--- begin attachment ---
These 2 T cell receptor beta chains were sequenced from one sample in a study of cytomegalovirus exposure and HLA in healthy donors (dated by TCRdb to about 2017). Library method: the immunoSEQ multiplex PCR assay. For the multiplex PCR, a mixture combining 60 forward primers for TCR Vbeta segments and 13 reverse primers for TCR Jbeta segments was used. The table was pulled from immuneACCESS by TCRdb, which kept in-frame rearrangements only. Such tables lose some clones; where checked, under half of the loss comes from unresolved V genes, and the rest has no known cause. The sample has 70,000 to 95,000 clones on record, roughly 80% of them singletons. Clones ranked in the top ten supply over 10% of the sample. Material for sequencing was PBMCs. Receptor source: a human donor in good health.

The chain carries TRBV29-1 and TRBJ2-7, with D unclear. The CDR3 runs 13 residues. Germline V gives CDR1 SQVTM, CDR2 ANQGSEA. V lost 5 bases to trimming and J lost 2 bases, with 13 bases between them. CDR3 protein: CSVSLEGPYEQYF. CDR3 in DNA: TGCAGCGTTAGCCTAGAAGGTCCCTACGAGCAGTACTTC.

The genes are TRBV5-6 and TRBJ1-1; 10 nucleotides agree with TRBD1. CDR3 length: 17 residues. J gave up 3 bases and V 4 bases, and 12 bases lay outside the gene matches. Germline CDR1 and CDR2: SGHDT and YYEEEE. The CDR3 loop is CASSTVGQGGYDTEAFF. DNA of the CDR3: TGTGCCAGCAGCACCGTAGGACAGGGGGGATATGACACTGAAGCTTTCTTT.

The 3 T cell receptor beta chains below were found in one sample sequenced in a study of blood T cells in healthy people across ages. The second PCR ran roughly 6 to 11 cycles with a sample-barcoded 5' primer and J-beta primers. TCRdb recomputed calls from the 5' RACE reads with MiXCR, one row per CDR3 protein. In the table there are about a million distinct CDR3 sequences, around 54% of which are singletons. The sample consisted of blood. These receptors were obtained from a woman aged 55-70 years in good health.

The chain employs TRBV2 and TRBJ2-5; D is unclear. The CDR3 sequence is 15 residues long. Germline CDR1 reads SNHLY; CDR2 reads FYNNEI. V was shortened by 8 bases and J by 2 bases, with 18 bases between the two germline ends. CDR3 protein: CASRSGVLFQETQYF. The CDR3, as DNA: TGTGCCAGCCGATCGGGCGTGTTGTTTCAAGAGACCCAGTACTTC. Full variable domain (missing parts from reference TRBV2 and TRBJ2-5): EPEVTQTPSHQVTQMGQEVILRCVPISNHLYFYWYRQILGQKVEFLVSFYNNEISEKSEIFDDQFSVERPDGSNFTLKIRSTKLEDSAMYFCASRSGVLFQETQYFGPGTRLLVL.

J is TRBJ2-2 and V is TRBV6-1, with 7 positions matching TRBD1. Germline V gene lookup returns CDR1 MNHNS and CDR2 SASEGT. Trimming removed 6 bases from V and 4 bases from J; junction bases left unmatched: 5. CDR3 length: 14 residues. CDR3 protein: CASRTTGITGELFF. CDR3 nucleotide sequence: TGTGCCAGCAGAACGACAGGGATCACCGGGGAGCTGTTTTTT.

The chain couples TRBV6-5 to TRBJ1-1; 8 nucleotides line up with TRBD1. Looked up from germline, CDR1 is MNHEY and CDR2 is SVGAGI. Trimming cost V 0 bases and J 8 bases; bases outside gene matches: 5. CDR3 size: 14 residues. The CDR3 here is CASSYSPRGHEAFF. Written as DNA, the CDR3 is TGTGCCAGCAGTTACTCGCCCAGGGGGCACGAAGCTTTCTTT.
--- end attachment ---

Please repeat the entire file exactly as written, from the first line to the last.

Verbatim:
These 2 T cell receptor beta chains were sequenced from one sample in a study of cytomegalovirus exposure and HLA in healthy donors (dated by TCRdb to about 2017). Library method: the immunoSEQ multiplex PCR assay. For the multiplex PCR, a mixture combining 60 forward primers for TCR Vbeta segments and 13 reverse primers for TCR Jbeta segments was used. The table was pulled from immuneACCESS by TCRdb, which kept in-frame rearrangements only. Such tables lose some clones; where checked, under half of the loss comes from unresolved V genes, and the rest has no known cause. The sample has 70,000 to 95,000 clones on record, roughly 80% of them singletons. Clones ranked in the top ten supply over 10% of the sample. Material for sequencing was PBMCs. Receptor source: a human donor in good health.

The chain carries TRBV29-1 and TRBJ2-7, with D unclear. The CDR3 runs 13 residues. Germline V gives CDR1 SQVTM, CDR2 ANQGSEA. V lost 5 bases to trimming and J lost 2 bases, with 13 bases between them. CDR3 protein: CSVSLEGPYEQYF. CDR3 in DNA: TGCAGCGTTAGCCTAGAAGGTCCCTACGAGCAGTACTTC.

The genes are TRBV5-6 and TRBJ1-1; 10 nucleotides agree with TRBD1. CDR3 length: 17 residues. J gave up 3 bases and V 4 bases, and 12 bases lay outside the gene matches. Germline CDR1 and CDR2: SGHDT and YYEEEE. The CDR3 loop is CASSTVGQGGYDTEAFF. DNA of the CDR3: TGTGCCAGCAGCACCGTAGGACAGGGGGGATATGACACTGAAGCTTTCTTT.

The 3 T cell receptor beta chains below were found in one sample sequenced in a study of blood T cells in healthy people across ages. The second PCR ran roughly 6 to 11 cycles with a sample-barcoded 5' primer and J-beta primers. TCRdb recomputed calls from the 5' RACE reads with MiXCR, one row per CDR3 protein. In the table there are about a million distinct CDR3 sequences, around 54% of which are singletons. The sample consisted of blood. These receptors were obtained from a woman aged 55-70 years in good health.

The chain employs TRBV2 and TRBJ2-5; D is unclear. The CDR3 sequence is 15 residues long. Germline CDR1 reads SNHLY; CDR2 reads FYNNEI. V was shortened by 8 bases and J by 2 bases, with 18 bases between the two germline ends. CDR3 protein: CASRSGVLFQETQYF. The CDR3, as DNA: TGTGCCAGCCGATCGGGCGTGTTGTTTCAAGAGACCCAGTACTTC. Full variable domain (missing parts from reference TRBV2 and TRBJ2-5): EPEVTQTPSHQVTQMGQEVILRCVPISNHLYFYWYRQILGQKVEFLVSFYNNEISEKSEIFDDQFSVERPDGSNFTLKIRSTKLEDSAMYFCASRSGVLFQETQYFGPGTRLLVL.

J is TRBJ2-2 and V is TRBV6-1, with 7 positions matching TRBD1. Germline V gene lookup returns CDR1 MNHNS and CDR2 SASEGT. Trimming removed 6 bases from V and 4 bases from J; junction bases left unmatched: 5. CDR3 length: 14 residues. CDR3 protein: CASRTTGITGELFF. CDR3 nucleotide sequence: TGTGCCAGCAGAACGACAGGGATCACCGGGGAGCTGTTTTTT.

The chain couples TRBV6-5 to TRBJ1-1; 8 nucleotides line up with TRBD1. Looked up from germline, CDR1 is MNHEY and CDR2 is SVGAGI. Trimming cost V 0 bases and J 8 bases; bases outside gene matches: 5. CDR3 size: 14 residues. The CDR3 here is CASSYSPRGHEAFF. Written as DNA, the CDR3 is TGTGCCAGCAGTTACTCGCCCAGGGGGCACGAAGCTTTCTTT.